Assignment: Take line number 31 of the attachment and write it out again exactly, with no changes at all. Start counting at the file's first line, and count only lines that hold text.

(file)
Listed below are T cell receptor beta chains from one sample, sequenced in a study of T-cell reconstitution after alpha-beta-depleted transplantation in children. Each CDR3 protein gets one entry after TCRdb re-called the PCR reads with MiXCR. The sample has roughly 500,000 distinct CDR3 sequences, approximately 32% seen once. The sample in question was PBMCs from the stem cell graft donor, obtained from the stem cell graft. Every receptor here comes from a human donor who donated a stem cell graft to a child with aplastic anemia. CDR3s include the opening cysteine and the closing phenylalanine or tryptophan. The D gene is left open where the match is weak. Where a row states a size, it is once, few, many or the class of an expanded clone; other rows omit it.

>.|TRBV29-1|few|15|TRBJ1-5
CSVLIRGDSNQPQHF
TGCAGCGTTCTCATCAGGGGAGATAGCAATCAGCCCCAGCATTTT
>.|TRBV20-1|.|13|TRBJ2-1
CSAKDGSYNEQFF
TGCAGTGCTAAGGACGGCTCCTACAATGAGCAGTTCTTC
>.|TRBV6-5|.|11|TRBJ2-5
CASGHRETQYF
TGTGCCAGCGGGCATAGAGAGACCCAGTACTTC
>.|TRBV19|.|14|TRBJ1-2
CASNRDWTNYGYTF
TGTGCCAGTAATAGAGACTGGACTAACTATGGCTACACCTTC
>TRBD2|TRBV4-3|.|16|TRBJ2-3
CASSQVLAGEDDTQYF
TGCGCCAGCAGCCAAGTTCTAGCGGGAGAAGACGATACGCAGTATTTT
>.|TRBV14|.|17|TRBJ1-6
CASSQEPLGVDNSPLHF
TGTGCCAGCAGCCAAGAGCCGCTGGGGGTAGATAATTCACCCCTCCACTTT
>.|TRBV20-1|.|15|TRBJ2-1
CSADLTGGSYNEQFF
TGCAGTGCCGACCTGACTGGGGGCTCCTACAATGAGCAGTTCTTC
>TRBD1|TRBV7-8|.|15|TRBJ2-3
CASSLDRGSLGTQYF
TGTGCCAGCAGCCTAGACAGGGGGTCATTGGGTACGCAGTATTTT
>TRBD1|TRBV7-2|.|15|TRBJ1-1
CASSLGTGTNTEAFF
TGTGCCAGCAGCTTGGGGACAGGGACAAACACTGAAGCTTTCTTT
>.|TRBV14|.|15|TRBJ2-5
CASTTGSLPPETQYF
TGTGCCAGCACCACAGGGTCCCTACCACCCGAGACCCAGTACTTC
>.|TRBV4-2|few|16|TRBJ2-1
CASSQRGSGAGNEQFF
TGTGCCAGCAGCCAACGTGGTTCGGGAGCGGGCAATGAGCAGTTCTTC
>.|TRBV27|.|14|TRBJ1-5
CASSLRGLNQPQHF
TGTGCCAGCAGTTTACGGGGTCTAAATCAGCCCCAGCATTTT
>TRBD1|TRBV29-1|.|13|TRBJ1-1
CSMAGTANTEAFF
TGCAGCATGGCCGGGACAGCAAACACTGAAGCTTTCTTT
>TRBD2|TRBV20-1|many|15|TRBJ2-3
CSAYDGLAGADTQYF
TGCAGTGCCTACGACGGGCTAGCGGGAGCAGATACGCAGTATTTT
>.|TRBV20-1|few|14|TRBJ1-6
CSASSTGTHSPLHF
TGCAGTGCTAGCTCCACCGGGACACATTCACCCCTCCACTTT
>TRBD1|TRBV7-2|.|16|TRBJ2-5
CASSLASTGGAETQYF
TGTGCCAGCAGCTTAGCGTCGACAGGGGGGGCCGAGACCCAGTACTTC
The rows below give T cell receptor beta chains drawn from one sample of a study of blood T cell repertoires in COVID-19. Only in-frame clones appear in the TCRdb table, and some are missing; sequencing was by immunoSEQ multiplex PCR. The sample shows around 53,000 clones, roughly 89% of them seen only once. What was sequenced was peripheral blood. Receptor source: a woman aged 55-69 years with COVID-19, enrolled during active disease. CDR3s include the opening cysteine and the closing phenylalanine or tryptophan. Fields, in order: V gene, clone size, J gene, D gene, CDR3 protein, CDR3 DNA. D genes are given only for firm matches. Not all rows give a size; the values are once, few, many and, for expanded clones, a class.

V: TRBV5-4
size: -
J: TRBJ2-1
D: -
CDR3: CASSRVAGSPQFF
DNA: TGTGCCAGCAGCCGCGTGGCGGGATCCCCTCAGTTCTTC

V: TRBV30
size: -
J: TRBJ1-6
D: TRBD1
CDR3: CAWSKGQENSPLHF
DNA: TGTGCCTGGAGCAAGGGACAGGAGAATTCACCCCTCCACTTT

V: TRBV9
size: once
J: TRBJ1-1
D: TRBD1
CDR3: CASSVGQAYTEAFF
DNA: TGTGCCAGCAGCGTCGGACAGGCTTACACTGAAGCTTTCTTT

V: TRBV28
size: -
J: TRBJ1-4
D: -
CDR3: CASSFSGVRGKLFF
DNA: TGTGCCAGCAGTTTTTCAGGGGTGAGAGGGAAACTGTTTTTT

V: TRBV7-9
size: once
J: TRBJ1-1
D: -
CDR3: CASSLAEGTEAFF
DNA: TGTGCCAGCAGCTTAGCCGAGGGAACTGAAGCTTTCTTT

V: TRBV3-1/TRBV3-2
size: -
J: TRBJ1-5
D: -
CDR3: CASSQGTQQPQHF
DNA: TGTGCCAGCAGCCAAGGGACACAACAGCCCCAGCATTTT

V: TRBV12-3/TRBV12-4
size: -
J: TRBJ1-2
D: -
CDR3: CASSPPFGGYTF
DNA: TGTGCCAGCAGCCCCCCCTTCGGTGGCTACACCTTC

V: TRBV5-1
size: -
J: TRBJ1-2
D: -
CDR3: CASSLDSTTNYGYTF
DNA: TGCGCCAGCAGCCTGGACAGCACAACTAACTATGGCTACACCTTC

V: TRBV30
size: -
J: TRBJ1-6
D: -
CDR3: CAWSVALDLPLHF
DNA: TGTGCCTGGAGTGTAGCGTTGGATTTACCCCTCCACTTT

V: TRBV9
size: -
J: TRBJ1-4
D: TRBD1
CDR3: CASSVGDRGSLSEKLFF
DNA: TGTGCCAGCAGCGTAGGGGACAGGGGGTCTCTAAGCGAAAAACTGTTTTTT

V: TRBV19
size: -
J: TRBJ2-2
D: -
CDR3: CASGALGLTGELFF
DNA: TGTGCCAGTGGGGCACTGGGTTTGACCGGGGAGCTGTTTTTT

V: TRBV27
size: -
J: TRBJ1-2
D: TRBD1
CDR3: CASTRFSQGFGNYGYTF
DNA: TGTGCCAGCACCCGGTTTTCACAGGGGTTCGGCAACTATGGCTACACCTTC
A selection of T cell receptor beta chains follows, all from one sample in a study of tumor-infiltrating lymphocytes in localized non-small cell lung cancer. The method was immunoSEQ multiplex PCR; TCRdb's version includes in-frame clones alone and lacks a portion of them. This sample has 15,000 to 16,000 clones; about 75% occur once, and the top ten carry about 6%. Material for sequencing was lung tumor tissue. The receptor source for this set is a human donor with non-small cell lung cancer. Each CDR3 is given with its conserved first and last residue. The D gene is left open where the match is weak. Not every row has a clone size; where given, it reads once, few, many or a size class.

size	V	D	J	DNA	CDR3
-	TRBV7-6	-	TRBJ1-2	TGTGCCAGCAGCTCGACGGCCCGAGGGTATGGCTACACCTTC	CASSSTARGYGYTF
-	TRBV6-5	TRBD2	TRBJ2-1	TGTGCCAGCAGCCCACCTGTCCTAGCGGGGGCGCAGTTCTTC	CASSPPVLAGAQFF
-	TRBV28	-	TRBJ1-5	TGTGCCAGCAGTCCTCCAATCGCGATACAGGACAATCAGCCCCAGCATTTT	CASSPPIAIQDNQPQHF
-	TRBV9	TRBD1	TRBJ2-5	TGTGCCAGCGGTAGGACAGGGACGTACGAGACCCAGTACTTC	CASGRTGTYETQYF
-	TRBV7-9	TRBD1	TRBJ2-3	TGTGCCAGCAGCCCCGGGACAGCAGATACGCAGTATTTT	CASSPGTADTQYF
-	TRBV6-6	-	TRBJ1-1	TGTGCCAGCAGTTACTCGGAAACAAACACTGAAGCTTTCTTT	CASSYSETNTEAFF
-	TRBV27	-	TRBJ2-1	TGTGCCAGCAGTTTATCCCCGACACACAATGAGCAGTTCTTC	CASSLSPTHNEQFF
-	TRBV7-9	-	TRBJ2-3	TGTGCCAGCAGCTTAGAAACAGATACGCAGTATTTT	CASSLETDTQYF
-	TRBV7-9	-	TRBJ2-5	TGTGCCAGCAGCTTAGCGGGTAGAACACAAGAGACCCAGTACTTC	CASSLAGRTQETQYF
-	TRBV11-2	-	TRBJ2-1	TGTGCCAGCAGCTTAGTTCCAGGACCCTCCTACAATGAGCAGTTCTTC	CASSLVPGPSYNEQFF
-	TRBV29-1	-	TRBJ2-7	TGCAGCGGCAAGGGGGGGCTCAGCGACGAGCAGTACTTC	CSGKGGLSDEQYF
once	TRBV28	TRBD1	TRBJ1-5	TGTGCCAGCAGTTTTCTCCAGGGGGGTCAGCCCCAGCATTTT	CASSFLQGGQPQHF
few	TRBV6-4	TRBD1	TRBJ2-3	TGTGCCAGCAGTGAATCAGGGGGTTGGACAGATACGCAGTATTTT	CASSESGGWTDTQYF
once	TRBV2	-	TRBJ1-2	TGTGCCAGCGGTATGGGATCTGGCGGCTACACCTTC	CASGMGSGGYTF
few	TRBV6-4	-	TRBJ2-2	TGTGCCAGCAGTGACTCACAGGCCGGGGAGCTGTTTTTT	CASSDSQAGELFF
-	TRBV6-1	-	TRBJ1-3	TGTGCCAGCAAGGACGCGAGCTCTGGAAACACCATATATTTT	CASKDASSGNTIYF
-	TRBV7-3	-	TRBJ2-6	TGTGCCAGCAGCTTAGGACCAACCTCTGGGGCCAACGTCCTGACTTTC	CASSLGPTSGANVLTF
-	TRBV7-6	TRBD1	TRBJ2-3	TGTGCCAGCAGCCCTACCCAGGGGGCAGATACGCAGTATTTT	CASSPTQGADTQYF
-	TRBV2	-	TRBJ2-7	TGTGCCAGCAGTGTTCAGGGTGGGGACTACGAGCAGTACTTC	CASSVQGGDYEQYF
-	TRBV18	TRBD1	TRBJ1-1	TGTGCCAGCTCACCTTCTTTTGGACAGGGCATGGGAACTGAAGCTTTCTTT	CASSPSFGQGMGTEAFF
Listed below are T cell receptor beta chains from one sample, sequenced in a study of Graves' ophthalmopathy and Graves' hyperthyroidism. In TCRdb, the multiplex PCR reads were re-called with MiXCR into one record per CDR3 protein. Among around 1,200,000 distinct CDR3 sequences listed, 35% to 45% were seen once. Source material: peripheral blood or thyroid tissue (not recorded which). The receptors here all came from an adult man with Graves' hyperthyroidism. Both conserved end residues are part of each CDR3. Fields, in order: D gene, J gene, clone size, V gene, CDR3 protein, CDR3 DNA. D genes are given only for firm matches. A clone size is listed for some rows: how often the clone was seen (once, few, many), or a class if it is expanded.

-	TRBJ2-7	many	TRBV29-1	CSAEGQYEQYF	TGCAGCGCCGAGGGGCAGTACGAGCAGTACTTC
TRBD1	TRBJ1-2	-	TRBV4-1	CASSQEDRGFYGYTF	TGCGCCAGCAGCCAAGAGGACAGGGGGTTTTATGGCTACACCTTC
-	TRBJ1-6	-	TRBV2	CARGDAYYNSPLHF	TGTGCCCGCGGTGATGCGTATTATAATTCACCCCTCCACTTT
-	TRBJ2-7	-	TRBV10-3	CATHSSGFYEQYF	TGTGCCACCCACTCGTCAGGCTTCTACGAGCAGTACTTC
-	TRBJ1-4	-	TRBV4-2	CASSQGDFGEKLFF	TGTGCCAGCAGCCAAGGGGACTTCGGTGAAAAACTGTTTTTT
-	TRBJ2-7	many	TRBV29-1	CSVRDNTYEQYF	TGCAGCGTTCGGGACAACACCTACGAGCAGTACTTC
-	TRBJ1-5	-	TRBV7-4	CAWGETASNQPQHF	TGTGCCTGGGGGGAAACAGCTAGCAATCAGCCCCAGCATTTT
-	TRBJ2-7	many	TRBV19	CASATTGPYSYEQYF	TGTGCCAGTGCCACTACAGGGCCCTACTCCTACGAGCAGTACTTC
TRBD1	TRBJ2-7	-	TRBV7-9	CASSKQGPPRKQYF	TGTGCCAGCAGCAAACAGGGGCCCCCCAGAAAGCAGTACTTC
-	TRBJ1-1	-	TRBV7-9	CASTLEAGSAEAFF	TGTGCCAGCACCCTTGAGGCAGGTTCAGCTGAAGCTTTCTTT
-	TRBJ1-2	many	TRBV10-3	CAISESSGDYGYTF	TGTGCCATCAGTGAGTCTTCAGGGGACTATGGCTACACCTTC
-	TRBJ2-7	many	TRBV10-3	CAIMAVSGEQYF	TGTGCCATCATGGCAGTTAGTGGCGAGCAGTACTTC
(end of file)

TGTGCCAGCACCACAGGGTCCCTACCACCCGAGACCCAGTACTTC